October is Breast Cancer Awareness Month

Posted on October 20, 2023


I wanted to remind you that October is Breast Cancer Awareness Month, an annual campaign to increase breast cancer awareness and education, while also promoting research into its cause, prevention, diagnosis and treatment.

I am proud to help spread the word about the importance of this cause, which is meaningful to so many families in our community.

Please get regular medical checkups and mammograms and contact medical professionals if you have questions or concerns. If you have not yet scheduled your mammogram, this is a reminder to get it done. Early detection can save your life.

Connecticut residents who cannot afford regular mammograms may be eligible for the Connecticut Department of Public Health’s FREE Early Detection and Prevention Program. There are screening locations throughout the state for low income patients or those who don’t have health insurance.

Resources are available online at ct.gov/dph/screening or by calling 860-509-7804.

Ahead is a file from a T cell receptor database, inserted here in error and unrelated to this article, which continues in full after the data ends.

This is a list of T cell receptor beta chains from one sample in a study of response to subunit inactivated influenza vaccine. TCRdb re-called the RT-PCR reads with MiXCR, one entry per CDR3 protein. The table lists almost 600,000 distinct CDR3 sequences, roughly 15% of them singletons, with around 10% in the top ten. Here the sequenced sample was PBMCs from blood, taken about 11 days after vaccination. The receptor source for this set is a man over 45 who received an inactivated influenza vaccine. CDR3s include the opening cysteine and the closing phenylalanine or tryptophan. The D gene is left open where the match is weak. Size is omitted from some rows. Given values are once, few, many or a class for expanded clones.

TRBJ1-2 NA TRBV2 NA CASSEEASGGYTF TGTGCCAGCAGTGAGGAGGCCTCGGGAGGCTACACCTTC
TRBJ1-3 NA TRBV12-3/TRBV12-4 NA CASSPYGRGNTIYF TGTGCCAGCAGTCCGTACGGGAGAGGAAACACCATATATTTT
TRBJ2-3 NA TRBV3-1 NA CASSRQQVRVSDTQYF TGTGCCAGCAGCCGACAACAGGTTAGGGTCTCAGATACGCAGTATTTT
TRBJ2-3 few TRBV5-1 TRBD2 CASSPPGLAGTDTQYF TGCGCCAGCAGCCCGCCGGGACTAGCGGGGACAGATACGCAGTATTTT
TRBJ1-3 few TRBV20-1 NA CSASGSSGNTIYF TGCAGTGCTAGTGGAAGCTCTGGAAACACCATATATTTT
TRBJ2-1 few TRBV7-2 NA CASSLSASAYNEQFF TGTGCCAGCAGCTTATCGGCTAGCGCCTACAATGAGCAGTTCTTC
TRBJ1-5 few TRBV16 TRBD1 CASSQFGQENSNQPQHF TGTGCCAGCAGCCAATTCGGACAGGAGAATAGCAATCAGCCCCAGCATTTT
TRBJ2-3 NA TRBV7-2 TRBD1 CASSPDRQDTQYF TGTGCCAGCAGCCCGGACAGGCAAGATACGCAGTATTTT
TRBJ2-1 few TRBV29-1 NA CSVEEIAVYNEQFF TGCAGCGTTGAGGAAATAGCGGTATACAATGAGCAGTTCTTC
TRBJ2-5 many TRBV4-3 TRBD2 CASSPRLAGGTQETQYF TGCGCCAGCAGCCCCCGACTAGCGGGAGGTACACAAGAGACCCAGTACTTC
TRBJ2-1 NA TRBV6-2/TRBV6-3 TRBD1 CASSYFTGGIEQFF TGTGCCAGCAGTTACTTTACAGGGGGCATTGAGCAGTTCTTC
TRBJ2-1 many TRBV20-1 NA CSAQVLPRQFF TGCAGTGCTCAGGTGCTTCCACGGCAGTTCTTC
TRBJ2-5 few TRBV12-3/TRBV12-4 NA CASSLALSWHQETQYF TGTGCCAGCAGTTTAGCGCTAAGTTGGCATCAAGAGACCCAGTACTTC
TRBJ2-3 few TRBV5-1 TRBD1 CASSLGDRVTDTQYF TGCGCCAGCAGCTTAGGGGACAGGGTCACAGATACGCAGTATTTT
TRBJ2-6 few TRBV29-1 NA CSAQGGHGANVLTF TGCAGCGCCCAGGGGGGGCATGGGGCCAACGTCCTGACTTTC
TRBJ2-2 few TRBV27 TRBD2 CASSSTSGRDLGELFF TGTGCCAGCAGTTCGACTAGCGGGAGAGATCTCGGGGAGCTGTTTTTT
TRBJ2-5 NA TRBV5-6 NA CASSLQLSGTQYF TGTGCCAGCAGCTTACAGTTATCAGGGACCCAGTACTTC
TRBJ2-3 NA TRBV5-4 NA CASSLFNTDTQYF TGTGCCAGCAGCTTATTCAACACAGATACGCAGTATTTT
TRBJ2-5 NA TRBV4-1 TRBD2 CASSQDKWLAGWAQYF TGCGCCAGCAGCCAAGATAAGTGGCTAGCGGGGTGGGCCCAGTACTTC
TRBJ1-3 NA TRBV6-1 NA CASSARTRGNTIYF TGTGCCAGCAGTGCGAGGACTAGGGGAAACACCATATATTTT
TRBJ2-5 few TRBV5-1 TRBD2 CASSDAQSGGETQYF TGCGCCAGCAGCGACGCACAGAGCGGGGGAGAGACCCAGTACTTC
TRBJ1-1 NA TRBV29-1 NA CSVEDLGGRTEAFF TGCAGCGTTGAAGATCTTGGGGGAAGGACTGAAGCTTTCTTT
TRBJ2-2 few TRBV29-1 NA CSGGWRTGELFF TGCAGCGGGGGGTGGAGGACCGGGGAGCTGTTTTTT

Key Statistics About Breast Cancer

According to the American Cancer Society, breast cancer is the most common cancer in women in the United States, except for skin cancers. It is about 30% (or 1 in 3) of all new female cancers each year. About 1 in 8 (12%) women in the US will develop invasive breast cancer during their lifetime.

The American Cancer Society’s estimates for breast cancer in the United States for 2023 are:

  • About 297,790 new cases of invasive breast cancer will be diagnosed in women.
  • About 55,720 new cases of ductal carcinoma in situ (DCIS) will be diagnosed.
  • About 43,700 women will die from breast cancer.

Breast cancer is the second leading cause of cancer death in women, exceeded only by lung cancer. The chance that breast cancer will be responsible for a woman’s death is about 1 in 39 (about 2.6%). Death rates from breast cancer have been declining since about 1989, with larger decreases in women younger than 50. These decreases are believed to be the result of earlier detection through screening and increased awareness, as well as improved treatment.

At this time there are more than 3.8 million breast cancer survivors in the United States. (This includes women still being treated and those who have completed treatment.)